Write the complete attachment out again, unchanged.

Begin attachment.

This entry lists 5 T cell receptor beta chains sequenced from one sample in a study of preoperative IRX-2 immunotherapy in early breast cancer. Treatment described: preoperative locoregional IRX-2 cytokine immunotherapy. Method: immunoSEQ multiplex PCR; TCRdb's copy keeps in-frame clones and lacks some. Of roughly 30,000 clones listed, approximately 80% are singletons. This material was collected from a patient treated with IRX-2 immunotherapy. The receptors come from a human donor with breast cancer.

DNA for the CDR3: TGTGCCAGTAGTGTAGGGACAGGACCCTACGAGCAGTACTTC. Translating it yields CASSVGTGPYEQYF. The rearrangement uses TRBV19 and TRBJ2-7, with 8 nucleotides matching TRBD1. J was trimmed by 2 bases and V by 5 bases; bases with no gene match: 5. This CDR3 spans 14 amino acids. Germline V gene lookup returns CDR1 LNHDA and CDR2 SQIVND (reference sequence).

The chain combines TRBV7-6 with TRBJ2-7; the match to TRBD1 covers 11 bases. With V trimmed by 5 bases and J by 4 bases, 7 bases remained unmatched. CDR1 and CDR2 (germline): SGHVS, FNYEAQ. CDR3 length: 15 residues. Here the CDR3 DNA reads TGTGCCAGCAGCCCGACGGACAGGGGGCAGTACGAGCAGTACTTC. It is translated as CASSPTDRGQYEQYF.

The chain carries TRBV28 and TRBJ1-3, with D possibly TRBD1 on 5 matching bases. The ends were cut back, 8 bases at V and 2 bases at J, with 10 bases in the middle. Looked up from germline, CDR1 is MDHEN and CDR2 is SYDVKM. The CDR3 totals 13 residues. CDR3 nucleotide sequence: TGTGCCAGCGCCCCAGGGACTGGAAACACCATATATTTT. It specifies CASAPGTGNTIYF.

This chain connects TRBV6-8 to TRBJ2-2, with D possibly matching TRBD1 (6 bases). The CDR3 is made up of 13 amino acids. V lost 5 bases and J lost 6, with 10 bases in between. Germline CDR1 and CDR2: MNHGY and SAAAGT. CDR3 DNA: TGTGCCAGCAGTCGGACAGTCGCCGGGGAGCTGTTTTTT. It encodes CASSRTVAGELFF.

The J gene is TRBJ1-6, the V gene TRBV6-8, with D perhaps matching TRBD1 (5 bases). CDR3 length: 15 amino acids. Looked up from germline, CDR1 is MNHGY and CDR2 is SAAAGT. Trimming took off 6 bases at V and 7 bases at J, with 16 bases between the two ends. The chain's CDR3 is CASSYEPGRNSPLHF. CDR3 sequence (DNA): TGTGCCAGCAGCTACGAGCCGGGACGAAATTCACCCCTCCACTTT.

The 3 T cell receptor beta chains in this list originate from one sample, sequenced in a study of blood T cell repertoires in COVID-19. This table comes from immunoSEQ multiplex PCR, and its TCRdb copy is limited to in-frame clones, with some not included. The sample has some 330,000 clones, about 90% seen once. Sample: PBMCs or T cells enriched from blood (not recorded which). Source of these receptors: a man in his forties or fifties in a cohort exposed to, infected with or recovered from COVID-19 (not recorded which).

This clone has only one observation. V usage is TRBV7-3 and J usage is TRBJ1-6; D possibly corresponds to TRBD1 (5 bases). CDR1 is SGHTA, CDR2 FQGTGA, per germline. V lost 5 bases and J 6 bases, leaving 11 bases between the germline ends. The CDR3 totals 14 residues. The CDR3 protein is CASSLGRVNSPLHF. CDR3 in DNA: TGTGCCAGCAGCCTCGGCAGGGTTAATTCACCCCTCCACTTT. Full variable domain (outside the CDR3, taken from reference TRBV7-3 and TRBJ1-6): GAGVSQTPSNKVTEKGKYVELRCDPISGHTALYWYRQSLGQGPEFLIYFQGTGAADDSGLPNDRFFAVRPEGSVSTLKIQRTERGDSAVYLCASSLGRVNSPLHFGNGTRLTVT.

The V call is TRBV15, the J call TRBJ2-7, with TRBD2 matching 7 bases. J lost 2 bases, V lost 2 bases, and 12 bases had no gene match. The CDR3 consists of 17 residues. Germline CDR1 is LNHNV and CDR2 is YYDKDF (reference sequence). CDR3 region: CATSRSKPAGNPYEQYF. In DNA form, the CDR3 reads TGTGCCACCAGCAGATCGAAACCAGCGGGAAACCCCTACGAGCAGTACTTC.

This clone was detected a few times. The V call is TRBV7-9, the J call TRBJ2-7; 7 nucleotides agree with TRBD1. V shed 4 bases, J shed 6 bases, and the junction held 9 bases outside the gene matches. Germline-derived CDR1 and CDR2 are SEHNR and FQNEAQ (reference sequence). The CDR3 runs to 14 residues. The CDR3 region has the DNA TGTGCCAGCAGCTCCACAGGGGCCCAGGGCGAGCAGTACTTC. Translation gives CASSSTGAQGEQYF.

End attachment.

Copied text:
This entry lists 5 T cell receptor beta chains sequenced from one sample in a study of preoperative IRX-2 immunotherapy in early breast cancer. Treatment described: preoperative locoregional IRX-2 cytokine immunotherapy. Method: immunoSEQ multiplex PCR; TCRdb's copy keeps in-frame clones and lacks some. Of roughly 30,000 clones listed, approximately 80% are singletons. This material was collected from a patient treated with IRX-2 immunotherapy. The receptors come from a human donor with breast cancer.

DNA for the CDR3: TGTGCCAGTAGTGTAGGGACAGGACCCTACGAGCAGTACTTC. Translating it yields CASSVGTGPYEQYF. The rearrangement uses TRBV19 and TRBJ2-7, with 8 nucleotides matching TRBD1. J was trimmed by 2 bases and V by 5 bases; bases with no gene match: 5. This CDR3 spans 14 amino acids. Germline V gene lookup returns CDR1 LNHDA and CDR2 SQIVND (reference sequence).

The chain combines TRBV7-6 with TRBJ2-7; the match to TRBD1 covers 11 bases. With V trimmed by 5 bases and J by 4 bases, 7 bases remained unmatched. CDR1 and CDR2 (germline): SGHVS, FNYEAQ. CDR3 length: 15 residues. Here the CDR3 DNA reads TGTGCCAGCAGCCCGACGGACAGGGGGCAGTACGAGCAGTACTTC. It is translated as CASSPTDRGQYEQYF.

The chain carries TRBV28 and TRBJ1-3, with D possibly TRBD1 on 5 matching bases. The ends were cut back, 8 bases at V and 2 bases at J, with 10 bases in the middle. Looked up from germline, CDR1 is MDHEN and CDR2 is SYDVKM. The CDR3 totals 13 residues. CDR3 nucleotide sequence: TGTGCCAGCGCCCCAGGGACTGGAAACACCATATATTTT. It specifies CASAPGTGNTIYF.

This chain connects TRBV6-8 to TRBJ2-2, with D possibly matching TRBD1 (6 bases). The CDR3 is made up of 13 amino acids. V lost 5 bases and J lost 6, with 10 bases in between. Germline CDR1 and CDR2: MNHGY and SAAAGT. CDR3 DNA: TGTGCCAGCAGTCGGACAGTCGCCGGGGAGCTGTTTTTT. It encodes CASSRTVAGELFF.

The J gene is TRBJ1-6, the V gene TRBV6-8, with D perhaps matching TRBD1 (5 bases). CDR3 length: 15 amino acids. Looked up from germline, CDR1 is MNHGY and CDR2 is SAAAGT. Trimming took off 6 bases at V and 7 bases at J, with 16 bases between the two ends. The chain's CDR3 is CASSYEPGRNSPLHF. CDR3 sequence (DNA): TGTGCCAGCAGCTACGAGCCGGGACGAAATTCACCCCTCCACTTT.

The 3 T cell receptor beta chains in this list originate from one sample, sequenced in a study of blood T cell repertoires in COVID-19. This table comes from immunoSEQ multiplex PCR, and its TCRdb copy is limited to in-frame clones, with some not included. The sample has some 330,000 clones, about 90% seen once. Sample: PBMCs or T cells enriched from blood (not recorded which). Source of these receptors: a man in his forties or fifties in a cohort exposed to, infected with or recovered from COVID-19 (not recorded which).

This clone has only one observation. V usage is TRBV7-3 and J usage is TRBJ1-6; D possibly corresponds to TRBD1 (5 bases). CDR1 is SGHTA, CDR2 FQGTGA, per germline. V lost 5 bases and J 6 bases, leaving 11 bases between the germline ends. The CDR3 totals 14 residues. The CDR3 protein is CASSLGRVNSPLHF. CDR3 in DNA: TGTGCCAGCAGCCTCGGCAGGGTTAATTCACCCCTCCACTTT. Full variable domain (outside the CDR3, taken from reference TRBV7-3 and TRBJ1-6): GAGVSQTPSNKVTEKGKYVELRCDPISGHTALYWYRQSLGQGPEFLIYFQGTGAADDSGLPNDRFFAVRPEGSVSTLKIQRTERGDSAVYLCASSLGRVNSPLHFGNGTRLTVT.

The V call is TRBV15, the J call TRBJ2-7, with TRBD2 matching 7 bases. J lost 2 bases, V lost 2 bases, and 12 bases had no gene match. The CDR3 consists of 17 residues. Germline CDR1 is LNHNV and CDR2 is YYDKDF (reference sequence). CDR3 region: CATSRSKPAGNPYEQYF. In DNA form, the CDR3 reads TGTGCCACCAGCAGATCGAAACCAGCGGGAAACCCCTACGAGCAGTACTTC.

This clone was detected a few times. The V call is TRBV7-9, the J call TRBJ2-7; 7 nucleotides agree with TRBD1. V shed 4 bases, J shed 6 bases, and the junction held 9 bases outside the gene matches. Germline-derived CDR1 and CDR2 are SEHNR and FQNEAQ (reference sequence). The CDR3 runs to 14 residues. The CDR3 region has the DNA TGTGCCAGCAGCTCCACAGGGGCCCAGGGCGAGCAGTACTTC. Translation gives CASSSTGAQGEQYF.